Rory O'Connell: That's absolutely correct. You mix it to get the ingredients to come together with the minimum amount of handling. It's entirely simple to make but should be handled with great gentleness and care. The more you handle it, the tougher it gets. And that's a bit frustrating really, because it feels nice.
Epicurious: What is the purpose of cutting the shape of a cross on top of the bread?
Rory O'Connell: It's scientific, primarily, because it allows the heat to penetrate into the thickest part of the bread, so it assists cooking. And obviously the cross is a cruciform shape, so in a Catholic country that had a resonance — it had the symbolic note of crossing the breads and giving thanks. There was also the expression "to let the devil out of the bread," so it was slightly superstitious. And if you make that cruciform shape on the bread, when it comes out of the oven it breaks beautifully. So you've got the blessing of the bread by putting the cross on it and then you've got the symbolic breaking of the bread.
Epicurious: Is soda bread still eaten in Ireland today?
Rory O'Connell: You can buy brown soda bread in most shops — it's a fairly standard bread item made by commercial bakers right down to artisan bakers. Some of it is good and some of it is awful. White soda bread is less usual. It's not that it's not there, but it's less usual.
Epicurious: What about the version with butter, raisins, and caraway?
Rory O'Connell: No. That would be regarded as being some sort of exotic bread that wasn't Irish.
Epicurious: What is your personal opinion about soda bread variations?
Rory O'Connell: I think some are fine. I love plain white soda bread or brown soda bread, but [at Ballymaloe] we also do variations on the theme, using that simple, easy-to-prepare recipe as a vehicle for adding other ingredients — cheese, herbs, olives, roast cherry tomatoes, red onion, garlic. But then we don't say, "This is an Irish soda bread with sun-dried tomatoes." We say, "It's a sun-dried tomato bread made on an Irish soda bread base." But in a way I don't mind too much what people are doing with it as long as they're baking.
Epicurious: Do you find that more people are baking at home?
Rory O'Connell: There certainly is a resurgence of artisan bakers, and that's a direct result of the farmers' markets. There's definitely a renewed interest in cooking, partly for health reasons. The penny has dropped about the connection between good food and good health. And it is also partially to do with the economic situation we're in here. And I also think slowly there's a realization — maybe this is just me — of the therapeutic effects of cooking and what it can do in a home in terms of creating a positive atmosphere. It's great for children to see it. Traditions are passed on. If you give a child a bowl of flour and some buttermilk and some salt and a bit of bread soda and a little bit of instruction, they can make bread! On Saturday morning now we're doing cooking classes for children. One of the things we show them is the Irish white soda bread dough and then they make little breads and scones out of that and then we show them how to make a simple pizza base using that and they make little focaccias, all sorts of things. They adore it and they're good at it.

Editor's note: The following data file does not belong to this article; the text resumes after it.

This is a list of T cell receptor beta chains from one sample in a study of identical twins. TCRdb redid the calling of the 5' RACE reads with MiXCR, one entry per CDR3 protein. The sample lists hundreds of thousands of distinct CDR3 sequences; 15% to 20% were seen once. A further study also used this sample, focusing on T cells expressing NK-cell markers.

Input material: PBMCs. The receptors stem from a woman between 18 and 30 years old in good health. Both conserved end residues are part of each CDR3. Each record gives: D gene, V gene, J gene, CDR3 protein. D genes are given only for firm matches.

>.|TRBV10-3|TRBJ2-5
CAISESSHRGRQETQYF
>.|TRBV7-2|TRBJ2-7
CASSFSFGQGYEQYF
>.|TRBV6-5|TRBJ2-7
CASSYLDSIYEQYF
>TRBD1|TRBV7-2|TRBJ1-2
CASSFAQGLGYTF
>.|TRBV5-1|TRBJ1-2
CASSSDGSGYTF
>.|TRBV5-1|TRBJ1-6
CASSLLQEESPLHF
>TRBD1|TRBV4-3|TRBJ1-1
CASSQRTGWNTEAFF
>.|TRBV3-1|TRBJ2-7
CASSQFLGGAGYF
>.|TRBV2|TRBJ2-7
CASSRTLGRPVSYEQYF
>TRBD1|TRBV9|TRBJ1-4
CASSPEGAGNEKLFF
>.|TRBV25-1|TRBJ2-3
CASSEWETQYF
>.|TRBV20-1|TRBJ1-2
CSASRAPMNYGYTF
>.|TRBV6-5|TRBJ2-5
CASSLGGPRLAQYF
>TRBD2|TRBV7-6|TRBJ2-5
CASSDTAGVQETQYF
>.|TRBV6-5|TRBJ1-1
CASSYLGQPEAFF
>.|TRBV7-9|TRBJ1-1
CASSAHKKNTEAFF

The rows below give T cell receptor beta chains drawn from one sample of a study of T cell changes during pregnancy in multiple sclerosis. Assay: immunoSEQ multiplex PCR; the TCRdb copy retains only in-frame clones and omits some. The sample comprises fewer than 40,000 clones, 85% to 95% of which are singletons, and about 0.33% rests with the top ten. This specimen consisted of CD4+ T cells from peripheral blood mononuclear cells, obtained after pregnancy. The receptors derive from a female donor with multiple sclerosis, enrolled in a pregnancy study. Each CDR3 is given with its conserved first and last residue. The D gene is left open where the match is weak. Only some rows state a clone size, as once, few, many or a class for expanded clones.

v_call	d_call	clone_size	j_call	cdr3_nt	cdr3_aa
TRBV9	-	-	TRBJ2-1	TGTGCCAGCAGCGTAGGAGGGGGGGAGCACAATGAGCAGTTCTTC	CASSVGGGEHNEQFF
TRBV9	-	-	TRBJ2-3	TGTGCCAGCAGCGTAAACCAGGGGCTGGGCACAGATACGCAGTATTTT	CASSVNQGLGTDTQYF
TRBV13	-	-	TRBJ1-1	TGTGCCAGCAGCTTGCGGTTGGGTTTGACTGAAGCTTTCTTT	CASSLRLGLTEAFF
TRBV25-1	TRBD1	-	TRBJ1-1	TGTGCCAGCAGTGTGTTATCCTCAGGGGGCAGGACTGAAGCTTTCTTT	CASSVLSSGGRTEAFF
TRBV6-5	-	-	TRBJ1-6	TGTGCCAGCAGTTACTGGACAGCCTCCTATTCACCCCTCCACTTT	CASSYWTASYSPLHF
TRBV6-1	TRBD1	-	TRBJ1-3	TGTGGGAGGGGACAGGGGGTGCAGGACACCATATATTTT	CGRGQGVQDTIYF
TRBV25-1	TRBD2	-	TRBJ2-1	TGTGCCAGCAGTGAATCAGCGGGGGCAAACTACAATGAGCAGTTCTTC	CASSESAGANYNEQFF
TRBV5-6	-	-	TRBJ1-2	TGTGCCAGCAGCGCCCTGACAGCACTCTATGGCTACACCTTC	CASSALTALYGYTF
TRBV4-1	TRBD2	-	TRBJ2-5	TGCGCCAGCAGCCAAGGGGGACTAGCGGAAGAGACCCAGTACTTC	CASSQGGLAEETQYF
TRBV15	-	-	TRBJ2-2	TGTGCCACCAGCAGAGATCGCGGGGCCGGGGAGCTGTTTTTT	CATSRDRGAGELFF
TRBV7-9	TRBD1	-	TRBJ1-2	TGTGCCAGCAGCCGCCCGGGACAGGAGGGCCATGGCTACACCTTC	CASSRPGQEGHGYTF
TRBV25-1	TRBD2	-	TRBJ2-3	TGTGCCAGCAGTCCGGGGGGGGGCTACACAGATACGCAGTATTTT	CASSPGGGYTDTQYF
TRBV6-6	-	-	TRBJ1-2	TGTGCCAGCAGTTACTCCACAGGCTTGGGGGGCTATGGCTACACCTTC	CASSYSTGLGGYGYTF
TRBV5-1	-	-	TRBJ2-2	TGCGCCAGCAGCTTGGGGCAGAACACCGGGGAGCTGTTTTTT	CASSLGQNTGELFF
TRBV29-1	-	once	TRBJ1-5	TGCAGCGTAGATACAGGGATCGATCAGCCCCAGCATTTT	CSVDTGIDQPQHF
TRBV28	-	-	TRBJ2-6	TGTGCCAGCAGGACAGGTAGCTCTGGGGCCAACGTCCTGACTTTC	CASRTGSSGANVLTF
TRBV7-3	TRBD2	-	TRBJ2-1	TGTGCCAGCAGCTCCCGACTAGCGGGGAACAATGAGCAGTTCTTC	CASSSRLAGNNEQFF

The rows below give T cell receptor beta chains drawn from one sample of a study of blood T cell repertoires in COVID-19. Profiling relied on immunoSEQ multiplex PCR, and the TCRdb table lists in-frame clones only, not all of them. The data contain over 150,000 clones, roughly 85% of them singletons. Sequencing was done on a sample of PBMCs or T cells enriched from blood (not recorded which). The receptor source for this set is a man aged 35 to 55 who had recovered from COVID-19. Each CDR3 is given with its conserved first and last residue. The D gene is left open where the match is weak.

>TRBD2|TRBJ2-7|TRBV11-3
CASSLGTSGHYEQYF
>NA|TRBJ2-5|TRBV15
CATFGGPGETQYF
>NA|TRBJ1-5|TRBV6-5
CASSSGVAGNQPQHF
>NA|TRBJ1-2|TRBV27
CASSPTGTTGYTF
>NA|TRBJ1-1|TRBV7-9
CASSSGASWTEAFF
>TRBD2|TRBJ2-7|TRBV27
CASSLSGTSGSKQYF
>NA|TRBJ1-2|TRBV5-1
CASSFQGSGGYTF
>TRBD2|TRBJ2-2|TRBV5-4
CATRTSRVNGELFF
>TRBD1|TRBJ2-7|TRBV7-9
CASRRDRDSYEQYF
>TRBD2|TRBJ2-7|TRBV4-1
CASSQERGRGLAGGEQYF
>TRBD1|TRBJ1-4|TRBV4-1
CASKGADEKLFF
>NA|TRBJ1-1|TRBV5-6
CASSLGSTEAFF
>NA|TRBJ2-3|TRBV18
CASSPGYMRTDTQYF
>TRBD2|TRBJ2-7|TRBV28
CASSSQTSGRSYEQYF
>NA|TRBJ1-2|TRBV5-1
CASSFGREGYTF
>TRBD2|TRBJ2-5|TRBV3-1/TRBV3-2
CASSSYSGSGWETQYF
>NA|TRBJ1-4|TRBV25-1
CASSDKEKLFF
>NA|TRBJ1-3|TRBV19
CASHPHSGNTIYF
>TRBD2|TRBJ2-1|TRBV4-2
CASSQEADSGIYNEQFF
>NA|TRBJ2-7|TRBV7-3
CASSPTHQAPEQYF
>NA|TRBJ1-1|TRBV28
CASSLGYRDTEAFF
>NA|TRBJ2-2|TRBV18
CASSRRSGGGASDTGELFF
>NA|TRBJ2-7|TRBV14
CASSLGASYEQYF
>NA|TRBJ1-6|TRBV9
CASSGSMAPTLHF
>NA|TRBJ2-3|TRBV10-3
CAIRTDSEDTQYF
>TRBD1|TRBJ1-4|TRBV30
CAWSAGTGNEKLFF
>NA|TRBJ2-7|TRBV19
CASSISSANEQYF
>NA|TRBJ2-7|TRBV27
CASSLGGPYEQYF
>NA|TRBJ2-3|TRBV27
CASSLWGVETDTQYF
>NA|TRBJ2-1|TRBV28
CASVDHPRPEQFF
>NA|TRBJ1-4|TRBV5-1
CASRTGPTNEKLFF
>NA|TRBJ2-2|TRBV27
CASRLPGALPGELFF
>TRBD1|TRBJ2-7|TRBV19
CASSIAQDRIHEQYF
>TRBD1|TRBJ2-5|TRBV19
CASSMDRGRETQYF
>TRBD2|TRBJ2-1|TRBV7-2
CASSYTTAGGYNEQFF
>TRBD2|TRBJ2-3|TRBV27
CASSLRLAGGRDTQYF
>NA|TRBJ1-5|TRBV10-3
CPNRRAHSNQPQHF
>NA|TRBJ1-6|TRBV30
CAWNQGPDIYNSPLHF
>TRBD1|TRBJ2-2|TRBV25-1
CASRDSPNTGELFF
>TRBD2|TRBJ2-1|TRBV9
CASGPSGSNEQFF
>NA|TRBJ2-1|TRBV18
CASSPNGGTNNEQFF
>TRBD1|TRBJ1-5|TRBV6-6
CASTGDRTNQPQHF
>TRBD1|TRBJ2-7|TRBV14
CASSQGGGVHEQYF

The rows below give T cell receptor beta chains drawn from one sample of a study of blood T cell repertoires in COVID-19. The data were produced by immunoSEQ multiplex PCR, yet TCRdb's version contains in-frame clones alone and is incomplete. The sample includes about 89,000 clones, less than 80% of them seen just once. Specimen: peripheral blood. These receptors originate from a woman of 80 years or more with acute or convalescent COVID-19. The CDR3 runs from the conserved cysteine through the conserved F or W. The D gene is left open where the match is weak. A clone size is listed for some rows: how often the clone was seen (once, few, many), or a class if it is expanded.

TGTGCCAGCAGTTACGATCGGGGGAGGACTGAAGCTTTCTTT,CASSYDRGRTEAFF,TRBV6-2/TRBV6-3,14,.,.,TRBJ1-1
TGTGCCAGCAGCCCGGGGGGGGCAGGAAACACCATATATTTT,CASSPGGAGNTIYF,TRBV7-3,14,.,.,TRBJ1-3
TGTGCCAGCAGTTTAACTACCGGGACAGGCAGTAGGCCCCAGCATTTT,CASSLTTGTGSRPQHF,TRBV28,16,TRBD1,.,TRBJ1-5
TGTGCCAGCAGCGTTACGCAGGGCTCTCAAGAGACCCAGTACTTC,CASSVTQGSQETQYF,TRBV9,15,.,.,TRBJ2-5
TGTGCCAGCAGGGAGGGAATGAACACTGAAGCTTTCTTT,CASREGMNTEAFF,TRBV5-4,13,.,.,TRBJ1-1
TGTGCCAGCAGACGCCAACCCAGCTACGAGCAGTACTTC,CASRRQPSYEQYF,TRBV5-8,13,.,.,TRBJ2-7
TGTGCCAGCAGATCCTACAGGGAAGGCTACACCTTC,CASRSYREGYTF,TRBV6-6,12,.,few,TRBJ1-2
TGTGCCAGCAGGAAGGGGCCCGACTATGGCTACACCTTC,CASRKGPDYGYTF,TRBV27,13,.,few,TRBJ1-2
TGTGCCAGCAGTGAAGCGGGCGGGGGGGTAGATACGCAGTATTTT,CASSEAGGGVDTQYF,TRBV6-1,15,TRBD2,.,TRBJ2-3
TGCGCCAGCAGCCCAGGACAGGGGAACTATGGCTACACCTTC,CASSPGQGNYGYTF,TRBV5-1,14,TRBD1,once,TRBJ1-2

Our favorite soda bread recipes:
Irish Soda Bread with Raisins and Caraway
This is the classic Irish-American version with sugar, butter, and eggs.
Noreen Kinney's Irish Soda Bread
This very healthy variation has whole grains, as well as flax and sunflower seeds.
Mini Walnut Soda Breads
Walnuts add crunch and richness to these miniature loaves.
Brown Butter Soda Bread
Oats, browned butter, rosemary, and ground black pepper enrich this bread.
Soda Bread with Dark Chocolate and Candied Orange Peel
A far cry from the basic master recipe, this loaf has butter, chocolate, and candied orange peel.